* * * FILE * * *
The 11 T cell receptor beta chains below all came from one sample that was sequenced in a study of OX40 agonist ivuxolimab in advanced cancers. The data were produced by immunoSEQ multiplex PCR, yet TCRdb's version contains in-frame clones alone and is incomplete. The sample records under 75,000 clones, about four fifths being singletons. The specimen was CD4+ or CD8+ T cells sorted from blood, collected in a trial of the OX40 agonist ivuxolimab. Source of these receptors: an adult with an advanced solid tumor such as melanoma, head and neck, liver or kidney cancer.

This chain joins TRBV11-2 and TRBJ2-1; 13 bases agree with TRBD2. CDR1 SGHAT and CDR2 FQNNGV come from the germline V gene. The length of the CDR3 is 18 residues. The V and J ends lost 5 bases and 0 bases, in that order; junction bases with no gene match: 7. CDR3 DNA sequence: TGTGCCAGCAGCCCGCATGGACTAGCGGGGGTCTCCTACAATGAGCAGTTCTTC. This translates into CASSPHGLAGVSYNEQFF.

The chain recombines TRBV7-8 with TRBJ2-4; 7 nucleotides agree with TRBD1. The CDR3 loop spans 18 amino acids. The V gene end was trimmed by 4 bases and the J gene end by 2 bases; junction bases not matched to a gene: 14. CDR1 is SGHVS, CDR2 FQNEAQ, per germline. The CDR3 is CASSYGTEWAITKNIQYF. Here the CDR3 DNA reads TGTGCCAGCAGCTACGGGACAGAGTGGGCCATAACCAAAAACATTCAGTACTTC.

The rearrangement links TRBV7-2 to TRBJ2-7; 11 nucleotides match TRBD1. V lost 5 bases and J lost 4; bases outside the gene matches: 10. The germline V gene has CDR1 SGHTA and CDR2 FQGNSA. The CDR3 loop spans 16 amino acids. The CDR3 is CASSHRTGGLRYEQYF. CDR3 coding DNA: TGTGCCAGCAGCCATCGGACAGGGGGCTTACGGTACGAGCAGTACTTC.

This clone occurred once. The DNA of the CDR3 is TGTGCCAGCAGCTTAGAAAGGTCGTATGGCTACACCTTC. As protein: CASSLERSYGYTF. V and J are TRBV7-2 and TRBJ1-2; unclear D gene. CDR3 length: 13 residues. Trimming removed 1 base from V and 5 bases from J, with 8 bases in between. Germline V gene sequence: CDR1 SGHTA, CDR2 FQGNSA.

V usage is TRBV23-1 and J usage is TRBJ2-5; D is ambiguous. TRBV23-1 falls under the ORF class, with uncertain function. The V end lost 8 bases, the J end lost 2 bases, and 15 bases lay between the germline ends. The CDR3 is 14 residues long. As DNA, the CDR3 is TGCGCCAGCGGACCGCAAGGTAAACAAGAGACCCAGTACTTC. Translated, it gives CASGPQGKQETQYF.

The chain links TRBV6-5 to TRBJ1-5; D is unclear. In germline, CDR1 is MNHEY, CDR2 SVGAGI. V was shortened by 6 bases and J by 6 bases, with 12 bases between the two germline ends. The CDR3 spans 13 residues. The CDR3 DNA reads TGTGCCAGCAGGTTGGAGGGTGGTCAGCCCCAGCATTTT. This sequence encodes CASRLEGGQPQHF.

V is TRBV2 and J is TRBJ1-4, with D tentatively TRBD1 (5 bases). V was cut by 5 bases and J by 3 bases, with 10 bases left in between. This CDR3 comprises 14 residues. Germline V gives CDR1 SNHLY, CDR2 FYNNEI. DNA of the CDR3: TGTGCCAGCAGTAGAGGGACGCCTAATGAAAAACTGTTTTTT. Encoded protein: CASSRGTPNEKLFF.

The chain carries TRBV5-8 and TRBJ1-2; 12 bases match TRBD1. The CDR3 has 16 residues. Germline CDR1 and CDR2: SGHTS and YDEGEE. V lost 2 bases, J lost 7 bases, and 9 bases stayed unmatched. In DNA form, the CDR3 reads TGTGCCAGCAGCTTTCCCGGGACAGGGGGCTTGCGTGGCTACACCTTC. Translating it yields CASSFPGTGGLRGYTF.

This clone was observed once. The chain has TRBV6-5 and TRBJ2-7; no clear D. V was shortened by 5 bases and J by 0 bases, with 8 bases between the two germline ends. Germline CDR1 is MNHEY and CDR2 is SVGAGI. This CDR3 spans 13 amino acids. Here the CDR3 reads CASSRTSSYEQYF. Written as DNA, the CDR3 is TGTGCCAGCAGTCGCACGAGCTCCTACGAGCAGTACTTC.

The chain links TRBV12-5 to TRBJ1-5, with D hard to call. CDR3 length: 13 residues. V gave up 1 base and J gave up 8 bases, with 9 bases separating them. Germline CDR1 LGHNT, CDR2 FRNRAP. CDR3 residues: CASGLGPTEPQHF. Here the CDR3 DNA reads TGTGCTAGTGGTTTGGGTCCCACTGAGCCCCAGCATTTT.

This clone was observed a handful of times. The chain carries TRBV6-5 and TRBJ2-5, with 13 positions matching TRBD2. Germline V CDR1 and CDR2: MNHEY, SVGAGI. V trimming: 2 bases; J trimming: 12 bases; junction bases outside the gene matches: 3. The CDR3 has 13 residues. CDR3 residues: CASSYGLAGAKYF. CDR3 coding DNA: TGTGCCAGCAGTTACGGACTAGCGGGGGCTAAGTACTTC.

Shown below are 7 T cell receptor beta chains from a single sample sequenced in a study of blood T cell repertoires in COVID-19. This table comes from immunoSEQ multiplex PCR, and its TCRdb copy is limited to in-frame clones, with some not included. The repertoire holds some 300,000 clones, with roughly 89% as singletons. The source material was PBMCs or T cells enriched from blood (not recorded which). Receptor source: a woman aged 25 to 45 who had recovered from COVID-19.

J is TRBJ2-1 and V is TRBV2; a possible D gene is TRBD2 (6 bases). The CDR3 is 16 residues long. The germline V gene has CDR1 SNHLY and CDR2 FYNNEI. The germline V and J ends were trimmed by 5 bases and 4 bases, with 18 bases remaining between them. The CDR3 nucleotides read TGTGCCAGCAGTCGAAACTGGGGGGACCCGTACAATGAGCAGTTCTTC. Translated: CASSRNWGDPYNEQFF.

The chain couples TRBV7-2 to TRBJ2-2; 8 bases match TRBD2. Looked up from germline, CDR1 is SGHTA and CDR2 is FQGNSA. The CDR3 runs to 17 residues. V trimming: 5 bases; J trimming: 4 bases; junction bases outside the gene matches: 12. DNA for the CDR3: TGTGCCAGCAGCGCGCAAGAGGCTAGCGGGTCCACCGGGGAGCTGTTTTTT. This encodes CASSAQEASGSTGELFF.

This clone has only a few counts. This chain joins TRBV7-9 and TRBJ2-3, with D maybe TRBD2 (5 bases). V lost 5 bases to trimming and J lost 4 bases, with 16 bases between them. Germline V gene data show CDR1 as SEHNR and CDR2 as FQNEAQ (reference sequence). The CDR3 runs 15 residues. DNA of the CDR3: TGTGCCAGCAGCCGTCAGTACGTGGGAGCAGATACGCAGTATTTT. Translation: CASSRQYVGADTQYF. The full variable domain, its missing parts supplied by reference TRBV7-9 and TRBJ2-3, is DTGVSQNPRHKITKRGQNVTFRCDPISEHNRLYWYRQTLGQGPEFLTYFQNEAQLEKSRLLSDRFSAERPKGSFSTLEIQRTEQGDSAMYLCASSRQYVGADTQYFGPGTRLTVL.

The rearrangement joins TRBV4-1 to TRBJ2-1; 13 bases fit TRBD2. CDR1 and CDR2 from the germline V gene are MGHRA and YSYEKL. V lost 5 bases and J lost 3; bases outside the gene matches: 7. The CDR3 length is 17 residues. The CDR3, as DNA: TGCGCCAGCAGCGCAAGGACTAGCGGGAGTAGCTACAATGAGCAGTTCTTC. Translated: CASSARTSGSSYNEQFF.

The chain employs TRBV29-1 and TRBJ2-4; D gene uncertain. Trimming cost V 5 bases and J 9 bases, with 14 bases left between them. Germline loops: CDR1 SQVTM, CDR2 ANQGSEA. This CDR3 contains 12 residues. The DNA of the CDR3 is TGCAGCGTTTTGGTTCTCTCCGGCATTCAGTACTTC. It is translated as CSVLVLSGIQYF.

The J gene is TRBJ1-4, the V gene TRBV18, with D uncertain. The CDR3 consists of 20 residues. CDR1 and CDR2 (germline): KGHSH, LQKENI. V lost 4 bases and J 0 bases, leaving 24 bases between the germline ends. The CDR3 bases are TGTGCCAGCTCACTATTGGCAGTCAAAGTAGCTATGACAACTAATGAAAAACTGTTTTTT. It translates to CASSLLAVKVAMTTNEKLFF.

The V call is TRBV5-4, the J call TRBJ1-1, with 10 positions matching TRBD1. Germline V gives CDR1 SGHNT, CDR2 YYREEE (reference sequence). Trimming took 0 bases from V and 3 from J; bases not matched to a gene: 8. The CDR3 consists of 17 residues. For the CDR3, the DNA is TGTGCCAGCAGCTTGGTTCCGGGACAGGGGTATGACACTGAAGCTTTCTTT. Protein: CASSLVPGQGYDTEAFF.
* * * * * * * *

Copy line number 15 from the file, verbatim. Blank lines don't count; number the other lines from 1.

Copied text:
The chain couples TRBV7-2 to TRBJ2-2; 8 bases match TRBD2. Looked up from germline, CDR1 is SGHTA and CDR2 is FQGNSA. The CDR3 runs to 17 residues. V trimming: 5 bases; J trimming: 4 bases; junction bases outside the gene matches: 12. DNA for the CDR3: TGTGCCAGCAGCGCGCAAGAGGCTAGCGGGTCCACCGGGGAGCTGTTTTTT. This encodes CASSAQEASGSTGELFF.